Australia underwater

Australia has been hit by a series of floods, which started in December 2010 and continued into January 2011.  The floods have severely damaged one of its most popular tourism destinations, Queensland state and its capital city of Brisbane. According to local authorities, a total of 22 towns and over 200,000 people were affected.

The damages are difficult to measure given the natural disaster left 75% of Queensland underwater, devastating main cities and leading to the cancellation of trips to the state. Additionally, the floods present a major threat to Australia’s Great Barrier Reef, the largest coral reef in the world and a major tourist attraction in Australia.

Tourism in Australia accounts for 3-4% of GDP. The real value of tourist expenditure rose by just 0.8% in 2010 and growth of 2.1% was expected in 2011, not considering the impact of the flood.

Popular destination

Located in the Northeastern of Australia, the state of Queensland is a popular destination for domestic and international tourists because of its warm weather all year long, which is the source of its nickname the “Sunshine State.  It is also home to a variety of tourist attractions including the capital city of Brisbane, the Gold Coast, the Great Barrier Reef, Townsville, Magnetic Island and the Whitsundays (a collection of 74 islands near the Great Barrier Reef).

High season often starts in November and runs until April – a fact that led many Australians who would travel to Queensland in the midst of the Australian summer holidays to either cancel or postpone travel plans because of the floods.

The state of Queensland attracted a total of 15 million domestic tourists in 2010. The total number of domestic trips to Queensland regained growth in 2010, after registering a 4% decline in 2009 due to the economic crisis. Additionally, the capital of Brisbane is the third most visited city by international tourists, having attracted around 956,000 inbound tourists in 2010.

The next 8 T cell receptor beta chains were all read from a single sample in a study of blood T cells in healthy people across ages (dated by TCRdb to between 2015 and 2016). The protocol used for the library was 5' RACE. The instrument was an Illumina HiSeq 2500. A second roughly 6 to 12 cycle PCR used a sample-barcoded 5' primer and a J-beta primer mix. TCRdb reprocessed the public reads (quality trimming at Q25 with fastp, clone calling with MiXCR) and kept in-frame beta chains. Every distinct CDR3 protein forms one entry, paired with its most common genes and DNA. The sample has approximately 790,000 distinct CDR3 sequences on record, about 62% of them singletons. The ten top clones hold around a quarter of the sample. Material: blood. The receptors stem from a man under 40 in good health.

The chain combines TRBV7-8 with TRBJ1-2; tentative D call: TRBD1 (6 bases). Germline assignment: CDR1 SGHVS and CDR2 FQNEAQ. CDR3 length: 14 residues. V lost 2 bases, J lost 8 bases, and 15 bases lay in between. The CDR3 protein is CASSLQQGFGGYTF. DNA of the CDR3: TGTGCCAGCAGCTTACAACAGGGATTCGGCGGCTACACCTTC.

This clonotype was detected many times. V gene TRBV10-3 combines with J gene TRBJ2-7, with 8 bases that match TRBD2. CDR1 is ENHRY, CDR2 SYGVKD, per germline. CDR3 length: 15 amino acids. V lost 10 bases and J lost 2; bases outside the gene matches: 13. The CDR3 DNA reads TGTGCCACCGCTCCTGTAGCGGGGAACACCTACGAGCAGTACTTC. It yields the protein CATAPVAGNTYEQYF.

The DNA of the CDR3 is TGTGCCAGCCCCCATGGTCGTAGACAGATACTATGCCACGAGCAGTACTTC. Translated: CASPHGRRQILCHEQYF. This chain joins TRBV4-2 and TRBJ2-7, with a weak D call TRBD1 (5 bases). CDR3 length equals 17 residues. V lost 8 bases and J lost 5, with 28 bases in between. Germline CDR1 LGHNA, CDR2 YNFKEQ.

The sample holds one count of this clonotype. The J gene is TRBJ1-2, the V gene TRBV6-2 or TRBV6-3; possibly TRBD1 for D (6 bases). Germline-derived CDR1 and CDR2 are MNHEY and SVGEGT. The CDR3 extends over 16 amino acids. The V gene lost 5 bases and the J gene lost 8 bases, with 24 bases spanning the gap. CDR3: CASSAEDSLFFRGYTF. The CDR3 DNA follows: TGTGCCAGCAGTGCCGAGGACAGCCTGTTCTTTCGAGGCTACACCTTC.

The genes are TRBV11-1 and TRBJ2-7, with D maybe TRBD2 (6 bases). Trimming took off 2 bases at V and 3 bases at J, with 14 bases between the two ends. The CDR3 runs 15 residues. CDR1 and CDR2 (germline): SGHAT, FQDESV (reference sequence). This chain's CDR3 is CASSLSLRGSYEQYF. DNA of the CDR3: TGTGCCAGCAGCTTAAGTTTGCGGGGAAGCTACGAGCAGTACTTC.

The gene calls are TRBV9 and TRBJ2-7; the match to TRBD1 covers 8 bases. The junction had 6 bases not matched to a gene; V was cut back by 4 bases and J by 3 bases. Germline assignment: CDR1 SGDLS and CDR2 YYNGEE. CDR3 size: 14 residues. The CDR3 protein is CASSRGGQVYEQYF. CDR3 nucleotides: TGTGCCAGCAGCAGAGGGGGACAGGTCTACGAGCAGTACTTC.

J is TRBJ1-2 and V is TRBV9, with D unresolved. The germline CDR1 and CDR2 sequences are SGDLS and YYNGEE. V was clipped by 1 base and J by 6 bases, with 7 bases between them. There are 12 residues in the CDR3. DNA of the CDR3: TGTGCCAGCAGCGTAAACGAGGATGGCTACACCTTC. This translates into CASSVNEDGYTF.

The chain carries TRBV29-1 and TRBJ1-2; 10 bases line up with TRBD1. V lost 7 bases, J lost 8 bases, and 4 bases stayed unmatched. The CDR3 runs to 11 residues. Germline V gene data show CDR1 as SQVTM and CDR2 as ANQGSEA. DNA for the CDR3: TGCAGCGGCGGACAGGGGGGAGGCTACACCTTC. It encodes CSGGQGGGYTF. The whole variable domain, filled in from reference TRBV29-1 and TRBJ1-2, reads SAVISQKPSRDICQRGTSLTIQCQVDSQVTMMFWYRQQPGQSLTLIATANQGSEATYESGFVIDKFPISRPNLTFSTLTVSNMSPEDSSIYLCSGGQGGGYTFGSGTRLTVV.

Flood’s current impact

Tourists  are avoiding sites like the Gold Coast, Sunshine Coast, Fraser Coast, Bundaberg, Gladstone, Agnes Water, 1770, Whitsundays, Mackay, Townsville, Cairns and Tropical North Queensland, even though many are relatively unscathed by the floods early in 2011.

Meanwhile, leading airlines Virgin Blue Holdings Ltd and Qantas Airways Ltd, Australia’s biggest airline, and its low cost carrier Jetstar, are waiving fees for changing flights and are flying less to the area as passengers cancel or delay travel to the affected regions.

Within travel accommodation, the overall impact may be worse as hotels like the Stamford Plaza and Marriott were forced to close their doors and others like Hilton remained on alert as water invaded basement areas.

Additionally, most of the hotels located in flood areas are opening their doors not to inbound tourists but for relocated guests, the housing of local victims as well as relief workers and emergency staff.